A recent report by CNBC today addresses the diverse use of mobile payment platforms such as Apple Pay around the world. The report states that US adoption is increasing in many countries but still lagging behind in the US.
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One of the drivers of consumer acceptance of mobile payment in other countries is the fact that this is the main reason alternative is cash. Gerard du Toit, Partner and Head of Bain's Banking and Payment Services practice in North America, said economies in countries like China and India have long depended heavily on cash.
Hence the idea to use a mobile payment platform Apple Pay is more attractive to consumers than cash. However, the United States has a much better developed credit and debit card system:
"China and India were very money-based economies – which has a fairly high cost and friction factor," said Du Toit. "Mobile payment is a dramatic improvement over the need to manage a ton of cash. A major factor in the proliferation of mobile devices is the big improvement. There is already a sufficiently good solution in the USA. "
In China, data from Bain show that WeChat Pay is the largest payment method in terms of" percentage acceptance "among consumers in China (84 percent) followed by AliPay (81 percent). From then on, the cash share is 64 percent, followed by debit and credit cards 54 and 52 percent. Apple Pay is 17 percent.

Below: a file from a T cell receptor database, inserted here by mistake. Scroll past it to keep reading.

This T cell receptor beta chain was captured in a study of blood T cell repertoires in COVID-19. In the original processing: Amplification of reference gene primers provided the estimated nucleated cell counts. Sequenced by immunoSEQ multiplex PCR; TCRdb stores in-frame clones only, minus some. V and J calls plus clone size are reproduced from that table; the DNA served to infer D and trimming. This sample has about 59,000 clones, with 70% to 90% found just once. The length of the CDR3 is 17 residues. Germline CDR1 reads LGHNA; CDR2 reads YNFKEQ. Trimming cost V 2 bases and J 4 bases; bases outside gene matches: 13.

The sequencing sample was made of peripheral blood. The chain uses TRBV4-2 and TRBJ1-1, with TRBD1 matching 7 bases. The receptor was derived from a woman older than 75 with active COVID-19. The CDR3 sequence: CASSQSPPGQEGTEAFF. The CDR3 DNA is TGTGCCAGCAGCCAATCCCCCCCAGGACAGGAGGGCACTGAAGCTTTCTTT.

In the US, credit cards are the most commonly used method of payment at 80 percent, followed by cash at 79 percent and debit cards at 59 percent. The number of physical checks is 53 percent, followed by PayPal with 44 percent. Apple Pay ranks second with only 9 percent, followed by Venmo, Cell, Square, Google Pay, Facebook Messenger and Snapcash Weak acceptance in the US:
Will Graylin, founder of LoopPay, which was sold to Samsung, said Merchants need to reach a certain threshold before even early adopters consider moving completely to mobile devices. He said there must be at least 90% acceptance to get even 1% of consumers to change a habit.
"The reality is that we are not there yet," said Graylin, who was also global co-GM of Samsung Pay. "There just is not enough ubiquitous acceptance."
On the other hand, Tim Cook has touted the growth of Apple Pay during Apple's earnings forecast last quarter. According to Cook, the transaction volume of Apple Pay and the growth of new users outperform PayPal, even though it has not specified growth in the US.
What do you think of this data? How often do you use Apple Pay in the US and other countries? Let us know in the comments.
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